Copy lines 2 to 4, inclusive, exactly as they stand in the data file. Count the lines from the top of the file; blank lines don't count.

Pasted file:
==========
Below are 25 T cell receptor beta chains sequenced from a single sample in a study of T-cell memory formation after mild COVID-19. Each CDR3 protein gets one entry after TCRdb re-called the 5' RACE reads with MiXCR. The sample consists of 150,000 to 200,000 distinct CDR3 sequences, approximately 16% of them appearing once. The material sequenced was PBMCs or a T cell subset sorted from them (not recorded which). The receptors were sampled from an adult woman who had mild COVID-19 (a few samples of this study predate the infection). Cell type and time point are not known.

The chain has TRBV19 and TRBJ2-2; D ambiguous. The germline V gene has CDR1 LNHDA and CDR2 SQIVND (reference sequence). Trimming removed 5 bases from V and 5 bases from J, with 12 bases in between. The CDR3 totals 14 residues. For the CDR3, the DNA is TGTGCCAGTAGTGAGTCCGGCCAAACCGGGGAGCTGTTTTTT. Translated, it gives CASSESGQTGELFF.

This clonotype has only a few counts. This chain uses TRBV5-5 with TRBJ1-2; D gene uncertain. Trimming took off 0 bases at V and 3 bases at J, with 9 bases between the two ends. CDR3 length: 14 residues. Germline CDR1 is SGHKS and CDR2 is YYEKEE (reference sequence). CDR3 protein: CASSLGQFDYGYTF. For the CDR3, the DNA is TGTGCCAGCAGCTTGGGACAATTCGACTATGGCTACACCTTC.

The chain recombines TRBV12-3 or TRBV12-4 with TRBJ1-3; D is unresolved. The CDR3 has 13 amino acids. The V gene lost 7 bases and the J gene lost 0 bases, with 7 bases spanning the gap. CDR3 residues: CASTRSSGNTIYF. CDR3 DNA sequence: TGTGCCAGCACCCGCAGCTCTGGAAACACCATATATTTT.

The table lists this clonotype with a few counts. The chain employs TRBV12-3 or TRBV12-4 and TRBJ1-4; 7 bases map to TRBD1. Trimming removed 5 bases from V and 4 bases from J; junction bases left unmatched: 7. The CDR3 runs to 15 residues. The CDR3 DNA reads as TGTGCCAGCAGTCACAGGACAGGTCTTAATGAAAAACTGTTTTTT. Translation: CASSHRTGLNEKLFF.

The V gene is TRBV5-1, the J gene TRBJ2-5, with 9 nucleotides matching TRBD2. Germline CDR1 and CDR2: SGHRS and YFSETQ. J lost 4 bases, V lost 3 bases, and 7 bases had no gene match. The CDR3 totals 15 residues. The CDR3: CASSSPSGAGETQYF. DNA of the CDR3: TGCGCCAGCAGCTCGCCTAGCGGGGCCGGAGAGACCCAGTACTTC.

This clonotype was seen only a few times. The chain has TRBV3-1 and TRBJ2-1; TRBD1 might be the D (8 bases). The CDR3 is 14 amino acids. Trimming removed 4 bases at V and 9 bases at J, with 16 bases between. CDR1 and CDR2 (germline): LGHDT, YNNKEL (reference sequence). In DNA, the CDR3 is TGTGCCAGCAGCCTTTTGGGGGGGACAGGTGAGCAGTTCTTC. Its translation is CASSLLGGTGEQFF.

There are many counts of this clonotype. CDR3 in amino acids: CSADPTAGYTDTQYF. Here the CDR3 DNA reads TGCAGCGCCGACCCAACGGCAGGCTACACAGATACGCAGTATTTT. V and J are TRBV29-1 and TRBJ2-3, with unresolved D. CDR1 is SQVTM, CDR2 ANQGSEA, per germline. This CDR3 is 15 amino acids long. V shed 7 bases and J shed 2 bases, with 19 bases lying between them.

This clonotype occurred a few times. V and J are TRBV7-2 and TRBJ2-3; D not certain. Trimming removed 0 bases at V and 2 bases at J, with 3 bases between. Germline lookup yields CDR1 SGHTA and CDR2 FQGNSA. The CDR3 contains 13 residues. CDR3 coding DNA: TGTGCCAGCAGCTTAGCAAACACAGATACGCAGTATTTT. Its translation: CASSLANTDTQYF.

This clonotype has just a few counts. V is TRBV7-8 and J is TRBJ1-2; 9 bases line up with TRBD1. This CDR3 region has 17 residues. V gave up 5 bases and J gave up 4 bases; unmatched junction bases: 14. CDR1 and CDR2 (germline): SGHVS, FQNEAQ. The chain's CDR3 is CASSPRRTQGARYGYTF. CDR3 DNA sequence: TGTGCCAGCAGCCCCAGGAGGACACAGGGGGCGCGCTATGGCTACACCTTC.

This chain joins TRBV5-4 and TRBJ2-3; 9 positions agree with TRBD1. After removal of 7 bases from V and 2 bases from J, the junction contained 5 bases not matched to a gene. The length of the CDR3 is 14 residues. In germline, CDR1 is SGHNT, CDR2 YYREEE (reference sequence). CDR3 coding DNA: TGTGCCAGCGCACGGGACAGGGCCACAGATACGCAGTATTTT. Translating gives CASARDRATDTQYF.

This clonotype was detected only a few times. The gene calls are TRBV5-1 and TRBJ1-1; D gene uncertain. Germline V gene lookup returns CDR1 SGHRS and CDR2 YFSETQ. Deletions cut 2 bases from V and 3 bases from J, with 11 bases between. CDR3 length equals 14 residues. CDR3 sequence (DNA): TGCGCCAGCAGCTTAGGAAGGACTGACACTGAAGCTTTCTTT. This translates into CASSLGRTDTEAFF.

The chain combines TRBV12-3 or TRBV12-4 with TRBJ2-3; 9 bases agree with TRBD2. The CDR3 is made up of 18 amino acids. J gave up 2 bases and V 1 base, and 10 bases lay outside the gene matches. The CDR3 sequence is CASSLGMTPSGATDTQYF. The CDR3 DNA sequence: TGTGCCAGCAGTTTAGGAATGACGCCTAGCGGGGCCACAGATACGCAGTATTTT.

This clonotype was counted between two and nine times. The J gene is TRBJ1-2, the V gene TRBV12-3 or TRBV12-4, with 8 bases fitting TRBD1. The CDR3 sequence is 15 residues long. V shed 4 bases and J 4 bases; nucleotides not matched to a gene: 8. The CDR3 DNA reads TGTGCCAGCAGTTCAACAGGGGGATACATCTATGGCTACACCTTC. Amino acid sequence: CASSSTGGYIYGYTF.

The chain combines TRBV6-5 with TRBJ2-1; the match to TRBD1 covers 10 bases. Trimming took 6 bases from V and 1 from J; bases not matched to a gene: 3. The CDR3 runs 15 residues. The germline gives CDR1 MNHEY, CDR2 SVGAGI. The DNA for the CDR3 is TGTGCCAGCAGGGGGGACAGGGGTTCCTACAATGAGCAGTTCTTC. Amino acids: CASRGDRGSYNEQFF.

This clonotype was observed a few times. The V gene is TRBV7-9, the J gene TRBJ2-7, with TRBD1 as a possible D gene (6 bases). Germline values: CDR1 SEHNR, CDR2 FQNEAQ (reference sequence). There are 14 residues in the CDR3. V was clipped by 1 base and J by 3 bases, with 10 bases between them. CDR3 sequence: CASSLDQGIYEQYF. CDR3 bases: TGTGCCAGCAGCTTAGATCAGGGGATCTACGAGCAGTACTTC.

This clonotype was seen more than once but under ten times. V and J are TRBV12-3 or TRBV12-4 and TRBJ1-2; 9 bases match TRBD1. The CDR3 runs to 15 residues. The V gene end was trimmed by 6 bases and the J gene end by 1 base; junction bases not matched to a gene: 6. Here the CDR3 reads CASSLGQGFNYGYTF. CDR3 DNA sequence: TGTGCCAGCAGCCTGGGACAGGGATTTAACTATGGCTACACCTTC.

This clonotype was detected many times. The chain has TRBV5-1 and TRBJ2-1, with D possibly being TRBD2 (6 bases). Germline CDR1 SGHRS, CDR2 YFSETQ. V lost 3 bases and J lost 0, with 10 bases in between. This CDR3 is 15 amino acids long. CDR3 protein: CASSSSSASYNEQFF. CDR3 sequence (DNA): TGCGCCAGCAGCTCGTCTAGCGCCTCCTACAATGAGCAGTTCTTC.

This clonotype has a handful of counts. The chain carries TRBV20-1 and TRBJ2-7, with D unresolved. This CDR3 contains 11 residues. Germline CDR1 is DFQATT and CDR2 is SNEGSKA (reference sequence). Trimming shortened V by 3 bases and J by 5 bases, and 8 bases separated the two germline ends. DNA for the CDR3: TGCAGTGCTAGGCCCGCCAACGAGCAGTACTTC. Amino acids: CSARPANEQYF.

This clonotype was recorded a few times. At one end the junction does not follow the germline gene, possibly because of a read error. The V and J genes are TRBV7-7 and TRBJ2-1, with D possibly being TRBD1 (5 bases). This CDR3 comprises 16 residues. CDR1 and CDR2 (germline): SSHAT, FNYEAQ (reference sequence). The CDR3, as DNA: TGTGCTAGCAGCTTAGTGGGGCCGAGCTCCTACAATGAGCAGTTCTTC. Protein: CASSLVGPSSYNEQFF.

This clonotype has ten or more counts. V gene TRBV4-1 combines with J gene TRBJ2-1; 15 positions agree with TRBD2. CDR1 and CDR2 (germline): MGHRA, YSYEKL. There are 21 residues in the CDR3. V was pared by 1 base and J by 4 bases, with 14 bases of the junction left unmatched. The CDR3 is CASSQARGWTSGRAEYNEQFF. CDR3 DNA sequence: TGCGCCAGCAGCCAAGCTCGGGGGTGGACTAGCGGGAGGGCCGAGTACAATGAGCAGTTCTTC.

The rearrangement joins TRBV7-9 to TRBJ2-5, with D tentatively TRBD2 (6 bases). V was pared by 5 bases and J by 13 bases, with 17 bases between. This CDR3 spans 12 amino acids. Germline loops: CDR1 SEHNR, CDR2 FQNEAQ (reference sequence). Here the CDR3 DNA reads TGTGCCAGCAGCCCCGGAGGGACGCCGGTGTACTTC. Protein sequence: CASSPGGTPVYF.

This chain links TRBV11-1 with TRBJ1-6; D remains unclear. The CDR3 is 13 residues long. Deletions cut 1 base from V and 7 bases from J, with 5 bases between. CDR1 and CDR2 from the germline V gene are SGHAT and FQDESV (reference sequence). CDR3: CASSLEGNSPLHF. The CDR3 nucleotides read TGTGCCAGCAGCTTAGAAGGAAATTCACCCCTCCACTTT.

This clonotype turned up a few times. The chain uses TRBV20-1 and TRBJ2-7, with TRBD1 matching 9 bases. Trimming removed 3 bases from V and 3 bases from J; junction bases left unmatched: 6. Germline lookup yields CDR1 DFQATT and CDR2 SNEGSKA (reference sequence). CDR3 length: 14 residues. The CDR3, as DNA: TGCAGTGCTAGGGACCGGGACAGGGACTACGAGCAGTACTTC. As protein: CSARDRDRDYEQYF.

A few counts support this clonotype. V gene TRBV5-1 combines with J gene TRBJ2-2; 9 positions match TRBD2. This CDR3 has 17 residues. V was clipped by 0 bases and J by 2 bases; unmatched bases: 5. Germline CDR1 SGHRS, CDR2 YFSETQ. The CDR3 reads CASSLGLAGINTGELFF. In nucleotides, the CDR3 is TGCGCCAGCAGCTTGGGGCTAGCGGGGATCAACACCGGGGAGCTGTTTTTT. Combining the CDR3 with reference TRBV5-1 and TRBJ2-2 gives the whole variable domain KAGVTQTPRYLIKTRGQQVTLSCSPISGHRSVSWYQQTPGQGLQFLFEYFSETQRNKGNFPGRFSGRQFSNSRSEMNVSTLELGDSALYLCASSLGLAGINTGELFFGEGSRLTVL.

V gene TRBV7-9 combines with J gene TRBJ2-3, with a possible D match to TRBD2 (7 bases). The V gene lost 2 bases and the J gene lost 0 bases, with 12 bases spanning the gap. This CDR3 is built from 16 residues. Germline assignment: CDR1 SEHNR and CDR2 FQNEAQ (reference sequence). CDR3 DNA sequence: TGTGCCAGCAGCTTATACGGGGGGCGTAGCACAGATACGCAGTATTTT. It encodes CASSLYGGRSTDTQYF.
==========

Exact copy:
The chain has TRBV19 and TRBJ2-2; D ambiguous. The germline V gene has CDR1 LNHDA and CDR2 SQIVND (reference sequence). Trimming removed 5 bases from V and 5 bases from J, with 12 bases in between. The CDR3 totals 14 residues. For the CDR3, the DNA is TGTGCCAGTAGTGAGTCCGGCCAAACCGGGGAGCTGTTTTTT. Translated, it gives CASSESGQTGELFF.

This clonotype has only a few counts. This chain uses TRBV5-5 with TRBJ1-2; D gene uncertain. Trimming took off 0 bases at V and 3 bases at J, with 9 bases between the two ends. CDR3 length: 14 residues. Germline CDR1 is SGHKS and CDR2 is YYEKEE (reference sequence). CDR3 protein: CASSLGQFDYGYTF. For the CDR3, the DNA is TGTGCCAGCAGCTTGGGACAATTCGACTATGGCTACACCTTC.

The chain recombines TRBV12-3 or TRBV12-4 with TRBJ1-3; D is unresolved. The CDR3 has 13 amino acids. The V gene lost 7 bases and the J gene lost 0 bases, with 7 bases spanning the gap. CDR3 residues: CASTRSSGNTIYF. CDR3 DNA sequence: TGTGCCAGCACCCGCAGCTCTGGAAACACCATATATTTT.